Is your golf course a wildlife champion?
Ian Jelley of Warwickshire Wildlife Trust
It has been claimed that between 1970 and 2013 more than half of wildlife species in the UK declined. It’s a worrying trend – the naturalist Chris Packham described it as an ‘ecological apocalypse’ – and one the UK’s 46 wildlife trusts are working hard to arrest.
But did you know that golf courses are ideally placed to help lead the restoration of the country’s ecological health?
The UK’s wildlife trusts look after more than 2,300 nature reserves, covering 98,500 hectares. It’s a comparable number to golf courses in the UK, of which there are around 2,600 covering 125,500 hectares.
In the past, there has been a commonplace belief that an area of land must serve a single purpose. Either it is a wildlife reserve, it’s a golf course or it’s set aside for agriculture – it can’t be multi-purpose. These days that perception has changed dramatically and, in the Midlands, Ian Jelley is working closely with local golf clubs towards a shared goal.
Jelley is director of Living Landscapes at Warwickshire Wildlife Trust and he has forged partnerships with Coventry Golf Club and others in the area. He said he’s been surprised at just how aware golf clubs are of their environmental responsibilities and their eagerness to adopt new, sustainable practices.
“Our remit is to create bigger, better, more joined up areas for wildlife and people,” he said. “Wildlife trusts can’t own everywhere, but if we can inspire other people to manage their land better, wildlife can live beyond the borders of our nature reserves.
“In working alongside greenkeepers, I’ve been amazed at the pride they take in managing the course, for wildlife as well as for golf.
“They’re very proud of the playing surfaces they can produce, but when I’ve visited their courses, they’ve shown me examples of the high-quality ecology management they’re doing.
“They’re out there every day and they know their courses incredibly well, so it’s great to hear about their wisdom and knowledge.”
Opportunities for golf clubs to engage with ecology have been around for a number of years. The non-profit Golf Environment Organisation works in more than 60 countries to protect and foster biodiversity and natural landscapes, encouraging sustainability within the sport. Another scheme, the STRI Group’s Golf Environment Awards, are supported by major industry bodies, including BIGGA, and seek to raise awareness and recognise golf clubs who are doing great things to improve their ecological footprint.
The Golf Environment Awards are presented each year in Harrogate to coincide with BIGGA’s annual conference and exhibition, BTME, the largest gathering of golf greenkeepers in Europe. Jelley was invited to attend the event for the first time in 2019 as BIGGA hosted an Ecology Forum, attended by members of the greenkeeping association. He said he was astonished at just how widespread the desire to do good was within the industry.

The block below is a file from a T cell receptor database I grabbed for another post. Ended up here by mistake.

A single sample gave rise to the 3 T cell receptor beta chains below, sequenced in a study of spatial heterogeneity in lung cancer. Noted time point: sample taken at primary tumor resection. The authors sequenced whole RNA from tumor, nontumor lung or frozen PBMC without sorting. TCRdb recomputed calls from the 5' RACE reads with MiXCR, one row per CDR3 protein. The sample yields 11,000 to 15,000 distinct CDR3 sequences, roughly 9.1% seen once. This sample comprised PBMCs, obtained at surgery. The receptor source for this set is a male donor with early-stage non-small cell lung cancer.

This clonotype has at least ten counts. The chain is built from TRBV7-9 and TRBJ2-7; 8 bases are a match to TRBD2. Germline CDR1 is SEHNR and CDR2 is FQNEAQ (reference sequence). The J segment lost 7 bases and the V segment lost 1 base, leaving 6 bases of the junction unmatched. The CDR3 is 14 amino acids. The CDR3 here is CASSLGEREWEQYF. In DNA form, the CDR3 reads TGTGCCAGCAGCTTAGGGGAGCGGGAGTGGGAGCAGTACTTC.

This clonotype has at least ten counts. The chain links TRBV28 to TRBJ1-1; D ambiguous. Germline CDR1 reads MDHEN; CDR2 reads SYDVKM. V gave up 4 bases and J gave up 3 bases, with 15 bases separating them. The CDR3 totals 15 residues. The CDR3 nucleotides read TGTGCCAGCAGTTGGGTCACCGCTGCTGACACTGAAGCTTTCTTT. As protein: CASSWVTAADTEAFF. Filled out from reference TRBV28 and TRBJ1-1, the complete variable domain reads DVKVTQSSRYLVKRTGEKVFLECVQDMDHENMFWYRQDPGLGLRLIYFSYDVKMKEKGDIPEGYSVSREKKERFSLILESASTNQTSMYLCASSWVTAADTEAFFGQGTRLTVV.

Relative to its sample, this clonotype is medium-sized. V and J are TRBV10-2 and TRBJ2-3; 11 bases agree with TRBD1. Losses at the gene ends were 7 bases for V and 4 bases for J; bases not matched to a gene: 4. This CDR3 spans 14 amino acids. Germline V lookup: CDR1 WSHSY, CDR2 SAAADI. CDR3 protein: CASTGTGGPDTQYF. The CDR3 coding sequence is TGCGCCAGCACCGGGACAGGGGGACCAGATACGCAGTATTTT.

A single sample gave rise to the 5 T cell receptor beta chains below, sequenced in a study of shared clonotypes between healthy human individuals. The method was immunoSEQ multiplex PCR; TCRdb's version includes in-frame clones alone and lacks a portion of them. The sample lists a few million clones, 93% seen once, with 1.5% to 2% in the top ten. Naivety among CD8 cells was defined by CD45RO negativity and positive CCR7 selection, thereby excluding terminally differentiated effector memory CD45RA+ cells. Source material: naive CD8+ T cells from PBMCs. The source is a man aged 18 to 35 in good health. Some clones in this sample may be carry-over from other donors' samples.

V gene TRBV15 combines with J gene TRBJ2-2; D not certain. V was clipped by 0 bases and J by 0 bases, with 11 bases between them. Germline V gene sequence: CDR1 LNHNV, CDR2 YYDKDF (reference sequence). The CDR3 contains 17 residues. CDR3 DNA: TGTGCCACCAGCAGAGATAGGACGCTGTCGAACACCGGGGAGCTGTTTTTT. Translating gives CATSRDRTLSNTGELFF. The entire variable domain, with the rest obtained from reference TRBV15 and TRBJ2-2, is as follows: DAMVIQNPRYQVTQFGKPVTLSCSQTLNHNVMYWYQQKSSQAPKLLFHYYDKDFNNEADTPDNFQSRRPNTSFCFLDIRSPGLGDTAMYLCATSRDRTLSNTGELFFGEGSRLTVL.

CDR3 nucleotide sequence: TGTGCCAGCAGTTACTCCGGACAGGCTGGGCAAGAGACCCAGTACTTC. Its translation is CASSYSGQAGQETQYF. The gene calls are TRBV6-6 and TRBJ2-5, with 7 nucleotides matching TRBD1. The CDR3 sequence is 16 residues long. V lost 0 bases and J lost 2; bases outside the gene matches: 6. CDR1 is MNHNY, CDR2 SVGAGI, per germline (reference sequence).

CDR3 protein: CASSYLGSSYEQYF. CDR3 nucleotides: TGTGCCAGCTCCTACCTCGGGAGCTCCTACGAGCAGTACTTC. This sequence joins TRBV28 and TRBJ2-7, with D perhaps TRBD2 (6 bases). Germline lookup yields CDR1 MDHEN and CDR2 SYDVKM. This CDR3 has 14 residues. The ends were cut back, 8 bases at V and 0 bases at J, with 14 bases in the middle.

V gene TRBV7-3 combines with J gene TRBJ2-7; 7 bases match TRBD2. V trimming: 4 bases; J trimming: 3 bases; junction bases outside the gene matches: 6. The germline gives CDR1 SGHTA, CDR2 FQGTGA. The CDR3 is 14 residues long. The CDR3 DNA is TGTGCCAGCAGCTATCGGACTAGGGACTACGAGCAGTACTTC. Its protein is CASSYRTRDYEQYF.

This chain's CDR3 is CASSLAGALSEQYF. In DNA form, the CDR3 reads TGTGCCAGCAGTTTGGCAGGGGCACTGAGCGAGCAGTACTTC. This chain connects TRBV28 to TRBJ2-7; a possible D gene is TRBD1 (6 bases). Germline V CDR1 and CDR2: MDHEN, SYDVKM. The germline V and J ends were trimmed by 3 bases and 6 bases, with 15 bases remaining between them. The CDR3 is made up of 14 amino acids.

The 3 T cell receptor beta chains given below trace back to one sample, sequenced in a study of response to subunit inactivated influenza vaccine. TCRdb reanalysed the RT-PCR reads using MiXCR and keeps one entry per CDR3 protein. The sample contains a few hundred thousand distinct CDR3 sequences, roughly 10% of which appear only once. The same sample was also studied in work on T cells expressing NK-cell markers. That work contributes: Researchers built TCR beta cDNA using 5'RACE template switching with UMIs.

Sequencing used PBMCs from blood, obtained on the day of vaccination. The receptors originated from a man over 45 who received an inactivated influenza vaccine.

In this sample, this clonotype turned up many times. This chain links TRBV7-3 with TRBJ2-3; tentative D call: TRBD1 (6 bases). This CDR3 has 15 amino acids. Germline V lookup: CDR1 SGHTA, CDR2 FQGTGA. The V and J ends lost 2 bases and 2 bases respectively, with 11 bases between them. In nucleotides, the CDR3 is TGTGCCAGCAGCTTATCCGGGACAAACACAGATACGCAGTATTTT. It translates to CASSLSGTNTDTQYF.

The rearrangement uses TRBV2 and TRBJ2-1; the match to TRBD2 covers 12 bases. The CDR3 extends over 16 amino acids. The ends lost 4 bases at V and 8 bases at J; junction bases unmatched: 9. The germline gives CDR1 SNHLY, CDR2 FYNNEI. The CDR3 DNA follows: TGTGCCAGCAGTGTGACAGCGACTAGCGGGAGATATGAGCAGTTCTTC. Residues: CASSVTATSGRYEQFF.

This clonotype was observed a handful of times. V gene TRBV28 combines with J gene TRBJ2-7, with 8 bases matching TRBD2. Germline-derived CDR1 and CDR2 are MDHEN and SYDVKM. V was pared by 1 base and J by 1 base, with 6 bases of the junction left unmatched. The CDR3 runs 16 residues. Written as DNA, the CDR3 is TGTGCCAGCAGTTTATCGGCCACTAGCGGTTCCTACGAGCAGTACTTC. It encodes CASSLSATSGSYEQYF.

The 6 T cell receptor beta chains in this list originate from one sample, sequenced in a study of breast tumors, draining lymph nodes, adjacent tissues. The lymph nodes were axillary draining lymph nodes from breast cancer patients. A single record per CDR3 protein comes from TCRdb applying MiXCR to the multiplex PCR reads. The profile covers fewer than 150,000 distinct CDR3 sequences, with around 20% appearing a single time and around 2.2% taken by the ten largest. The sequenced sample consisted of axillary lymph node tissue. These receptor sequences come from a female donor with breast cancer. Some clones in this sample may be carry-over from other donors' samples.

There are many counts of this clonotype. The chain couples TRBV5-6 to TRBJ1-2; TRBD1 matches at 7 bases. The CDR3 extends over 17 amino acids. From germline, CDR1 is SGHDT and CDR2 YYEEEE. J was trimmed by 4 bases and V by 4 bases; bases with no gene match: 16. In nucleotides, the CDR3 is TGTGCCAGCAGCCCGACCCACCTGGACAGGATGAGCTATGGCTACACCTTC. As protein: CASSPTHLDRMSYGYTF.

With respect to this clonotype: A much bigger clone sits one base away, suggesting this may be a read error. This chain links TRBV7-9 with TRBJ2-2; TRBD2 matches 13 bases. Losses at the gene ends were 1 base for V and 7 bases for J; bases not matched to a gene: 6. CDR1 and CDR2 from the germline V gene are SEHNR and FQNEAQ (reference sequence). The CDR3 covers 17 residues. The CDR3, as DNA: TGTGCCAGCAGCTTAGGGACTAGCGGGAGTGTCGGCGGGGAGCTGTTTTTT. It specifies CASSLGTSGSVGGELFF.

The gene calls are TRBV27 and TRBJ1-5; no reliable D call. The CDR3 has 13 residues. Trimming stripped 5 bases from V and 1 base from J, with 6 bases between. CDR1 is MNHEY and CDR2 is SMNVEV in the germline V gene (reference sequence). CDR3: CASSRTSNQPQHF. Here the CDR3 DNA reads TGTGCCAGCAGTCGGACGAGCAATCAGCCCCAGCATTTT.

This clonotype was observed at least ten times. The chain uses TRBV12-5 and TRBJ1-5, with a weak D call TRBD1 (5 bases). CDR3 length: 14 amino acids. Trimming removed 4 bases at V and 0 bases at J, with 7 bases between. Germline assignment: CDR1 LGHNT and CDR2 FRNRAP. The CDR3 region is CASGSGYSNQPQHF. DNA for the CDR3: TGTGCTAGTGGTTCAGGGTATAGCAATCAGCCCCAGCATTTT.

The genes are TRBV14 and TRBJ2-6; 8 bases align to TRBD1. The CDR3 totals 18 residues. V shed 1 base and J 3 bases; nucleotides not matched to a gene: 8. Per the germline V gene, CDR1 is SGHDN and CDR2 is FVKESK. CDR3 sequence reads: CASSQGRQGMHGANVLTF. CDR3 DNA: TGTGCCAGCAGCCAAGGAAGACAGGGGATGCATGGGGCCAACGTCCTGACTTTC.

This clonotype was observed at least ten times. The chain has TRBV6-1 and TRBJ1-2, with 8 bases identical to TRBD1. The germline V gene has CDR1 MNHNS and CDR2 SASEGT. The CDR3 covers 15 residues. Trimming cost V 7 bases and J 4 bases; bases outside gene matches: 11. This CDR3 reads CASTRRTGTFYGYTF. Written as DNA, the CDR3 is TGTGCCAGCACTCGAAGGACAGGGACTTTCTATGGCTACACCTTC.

“I found it really inspiring, actually,” he said. “As someone who came from outside the sector and didn’t really know the scale of the event, I was blown away by the enthusiasm in the room. People were really keen to share their experiences from around the country and it was a really good example of how much is already going on in the industry.”
Improved ecology practices on a golf course may begin with something simple, like erecting bird boxes around the site, but it certainly doesn’t end there. If the correct ecosystem isn’t in place to support biological diversity, then boxes will remain uninhabited. Rather, practices begin at the smallest level, such as the introduction of wildflower species to encourage pollinators.
Another idea is the introduction of longer areas of grass, which will encourage small rodents such as field mice, which in turn will feed the larger birds of prey. As such, areas of the golf course will need to be set aside for ‘re-wilding’ and so don’t be surprised if your golf club starts to look a little rough around the edges.
The pay-off from turning out of play areas over to ecology will be a more natural environment, filled with wildlife. Rather than detracting from your playing round, studies have shown there are great physical and mental health benefits from regular interaction with nature.
Mark Brough, course manager at Aldeburgh, gives a tour of the golf course and explains some of the wildlife habitats that his team has provided
Jelley said: “Wildlife numbers in this country are in freefall and many species are on their way to extinction unless we do something.
“It can get quite depressing when you work in the conservation sector, but then you meet these guys who are out on the ground, making space for nature in their own little way, and that’s what we need to help nature’s recovery.
“It’s about inspiring people and so going to BTME and hearing so many examples from around the country of where people have made their own bird boxes, bug hotels, wildflower areas and things like that, was just incredible.
“They were all really passionate about what they were doing and they were also keen to take other people on the journey with them, which in many ways is just as important.”
There’s a movement in golf towards looking outwards at the wider environment within which the sport operates and greenkeepers are leading the charge. If you’re interested in finding out more about what your course is doing to improve its ecological footprint, speak to your greenkeeping team.
The Autumn 2019 edition of Your Course is in clubhouses now and features this and a number of other interesting topics about the work of greenkeepers and how they prepare the golf course for your enjoyment. You can also download a digital copy of the magazine from the BIGGA website.
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